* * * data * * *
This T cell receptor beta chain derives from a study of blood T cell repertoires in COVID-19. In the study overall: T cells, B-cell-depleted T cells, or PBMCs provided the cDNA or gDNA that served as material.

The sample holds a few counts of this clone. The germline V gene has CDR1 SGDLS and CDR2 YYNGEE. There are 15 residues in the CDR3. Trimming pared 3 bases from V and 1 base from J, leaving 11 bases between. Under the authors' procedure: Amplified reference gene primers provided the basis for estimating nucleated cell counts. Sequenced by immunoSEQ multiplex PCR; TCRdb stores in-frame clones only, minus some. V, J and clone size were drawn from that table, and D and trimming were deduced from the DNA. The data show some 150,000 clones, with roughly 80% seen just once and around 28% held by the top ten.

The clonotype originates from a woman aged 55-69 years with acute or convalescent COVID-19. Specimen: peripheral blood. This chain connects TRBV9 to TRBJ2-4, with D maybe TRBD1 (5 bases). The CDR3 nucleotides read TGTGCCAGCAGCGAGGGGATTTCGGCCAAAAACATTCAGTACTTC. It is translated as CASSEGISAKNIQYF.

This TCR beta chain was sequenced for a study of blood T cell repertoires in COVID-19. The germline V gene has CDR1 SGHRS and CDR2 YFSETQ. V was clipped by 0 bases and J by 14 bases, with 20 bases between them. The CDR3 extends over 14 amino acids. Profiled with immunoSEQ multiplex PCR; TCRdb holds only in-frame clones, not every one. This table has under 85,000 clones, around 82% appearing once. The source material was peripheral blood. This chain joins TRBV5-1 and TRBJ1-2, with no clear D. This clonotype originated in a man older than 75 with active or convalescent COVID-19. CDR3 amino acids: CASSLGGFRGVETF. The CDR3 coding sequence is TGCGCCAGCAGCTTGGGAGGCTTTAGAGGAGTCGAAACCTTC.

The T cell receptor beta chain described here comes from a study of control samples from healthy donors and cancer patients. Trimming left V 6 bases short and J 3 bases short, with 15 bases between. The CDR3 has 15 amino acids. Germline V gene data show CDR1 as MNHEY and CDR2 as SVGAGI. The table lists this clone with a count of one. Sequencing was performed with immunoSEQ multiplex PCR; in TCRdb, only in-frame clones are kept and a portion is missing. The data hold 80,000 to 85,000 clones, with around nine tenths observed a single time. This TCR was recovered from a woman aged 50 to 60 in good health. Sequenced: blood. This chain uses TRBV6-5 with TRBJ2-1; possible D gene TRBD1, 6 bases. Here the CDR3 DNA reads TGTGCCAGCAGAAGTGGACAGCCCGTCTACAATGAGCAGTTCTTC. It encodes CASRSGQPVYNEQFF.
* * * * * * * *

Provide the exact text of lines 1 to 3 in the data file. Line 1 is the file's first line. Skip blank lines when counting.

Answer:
This T cell receptor beta chain derives from a study of blood T cell repertoires in COVID-19. In the study overall: T cells, B-cell-depleted T cells, or PBMCs provided the cDNA or gDNA that served as material.

The sample holds a few counts of this clone. The germline V gene has CDR1 SGDLS and CDR2 YYNGEE. There are 15 residues in the CDR3. Trimming pared 3 bases from V and 1 base from J, leaving 11 bases between. Under the authors' procedure: Amplified reference gene primers provided the basis for estimating nucleated cell counts. Sequenced by immunoSEQ multiplex PCR; TCRdb stores in-frame clones only, minus some. V, J and clone size were drawn from that table, and D and trimming were deduced from the DNA. The data show some 150,000 clones, with roughly 80% seen just once and around 28% held by the top ten.

The clonotype originates from a woman aged 55-69 years with acute or convalescent COVID-19. Specimen: peripheral blood. This chain connects TRBV9 to TRBJ2-4, with D maybe TRBD1 (5 bases). The CDR3 nucleotides read TGTGCCAGCAGCGAGGGGATTTCGGCCAAAAACATTCAGTACTTC. It is translated as CASSEGISAKNIQYF.